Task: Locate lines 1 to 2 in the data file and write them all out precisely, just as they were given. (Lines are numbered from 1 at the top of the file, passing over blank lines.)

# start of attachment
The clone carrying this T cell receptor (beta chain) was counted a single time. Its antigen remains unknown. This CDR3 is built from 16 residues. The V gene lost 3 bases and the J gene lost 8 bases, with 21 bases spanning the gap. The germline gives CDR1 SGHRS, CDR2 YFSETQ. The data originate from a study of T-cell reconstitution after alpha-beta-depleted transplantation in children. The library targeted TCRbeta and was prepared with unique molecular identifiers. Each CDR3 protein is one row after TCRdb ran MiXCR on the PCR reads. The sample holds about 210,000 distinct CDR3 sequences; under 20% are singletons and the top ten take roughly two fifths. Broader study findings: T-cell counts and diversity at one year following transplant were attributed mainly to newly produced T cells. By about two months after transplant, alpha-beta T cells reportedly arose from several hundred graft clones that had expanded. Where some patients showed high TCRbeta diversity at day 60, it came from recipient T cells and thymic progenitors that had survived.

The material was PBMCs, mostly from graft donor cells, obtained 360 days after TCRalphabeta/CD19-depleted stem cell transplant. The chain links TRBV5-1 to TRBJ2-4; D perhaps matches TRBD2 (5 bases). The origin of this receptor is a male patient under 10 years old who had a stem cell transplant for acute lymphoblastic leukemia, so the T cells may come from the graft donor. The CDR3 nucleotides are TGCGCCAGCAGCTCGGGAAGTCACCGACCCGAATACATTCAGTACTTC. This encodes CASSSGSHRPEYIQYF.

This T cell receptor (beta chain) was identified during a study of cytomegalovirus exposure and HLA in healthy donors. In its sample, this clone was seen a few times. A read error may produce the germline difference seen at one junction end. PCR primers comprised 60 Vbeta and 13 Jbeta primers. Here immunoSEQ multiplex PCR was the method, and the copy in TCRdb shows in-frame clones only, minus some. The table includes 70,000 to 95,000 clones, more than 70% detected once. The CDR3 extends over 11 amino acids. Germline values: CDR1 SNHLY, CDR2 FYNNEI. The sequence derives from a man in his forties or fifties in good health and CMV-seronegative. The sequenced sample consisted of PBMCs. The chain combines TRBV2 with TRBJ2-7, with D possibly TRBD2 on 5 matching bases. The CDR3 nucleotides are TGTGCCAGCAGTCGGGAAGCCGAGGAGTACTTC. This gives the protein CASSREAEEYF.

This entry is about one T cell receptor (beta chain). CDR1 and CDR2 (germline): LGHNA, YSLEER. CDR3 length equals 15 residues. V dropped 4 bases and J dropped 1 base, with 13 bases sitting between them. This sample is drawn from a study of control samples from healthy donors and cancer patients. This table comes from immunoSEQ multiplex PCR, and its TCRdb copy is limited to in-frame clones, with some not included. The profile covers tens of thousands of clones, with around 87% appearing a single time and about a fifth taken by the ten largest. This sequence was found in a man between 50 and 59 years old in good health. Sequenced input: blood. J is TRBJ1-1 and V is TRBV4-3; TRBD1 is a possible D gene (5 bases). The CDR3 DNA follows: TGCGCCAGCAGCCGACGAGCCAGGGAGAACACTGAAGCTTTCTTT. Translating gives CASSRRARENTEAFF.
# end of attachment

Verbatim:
The clone carrying this T cell receptor (beta chain) was counted a single time. Its antigen remains unknown. This CDR3 is built from 16 residues. The V gene lost 3 bases and the J gene lost 8 bases, with 21 bases spanning the gap. The germline gives CDR1 SGHRS, CDR2 YFSETQ. The data originate from a study of T-cell reconstitution after alpha-beta-depleted transplantation in children. The library targeted TCRbeta and was prepared with unique molecular identifiers. Each CDR3 protein is one row after TCRdb ran MiXCR on the PCR reads. The sample holds about 210,000 distinct CDR3 sequences; under 20% are singletons and the top ten take roughly two fifths. Broader study findings: T-cell counts and diversity at one year following transplant were attributed mainly to newly produced T cells. By about two months after transplant, alpha-beta T cells reportedly arose from several hundred graft clones that had expanded. Where some patients showed high TCRbeta diversity at day 60, it came from recipient T cells and thymic progenitors that had survived.

The material was PBMCs, mostly from graft donor cells, obtained 360 days after TCRalphabeta/CD19-depleted stem cell transplant. The chain links TRBV5-1 to TRBJ2-4; D perhaps matches TRBD2 (5 bases). The origin of this receptor is a male patient under 10 years old who had a stem cell transplant for acute lymphoblastic leukemia, so the T cells may come from the graft donor. The CDR3 nucleotides are TGCGCCAGCAGCTCGGGAAGTCACCGACCCGAATACATTCAGTACTTC. This encodes CASSSGSHRPEYIQYF.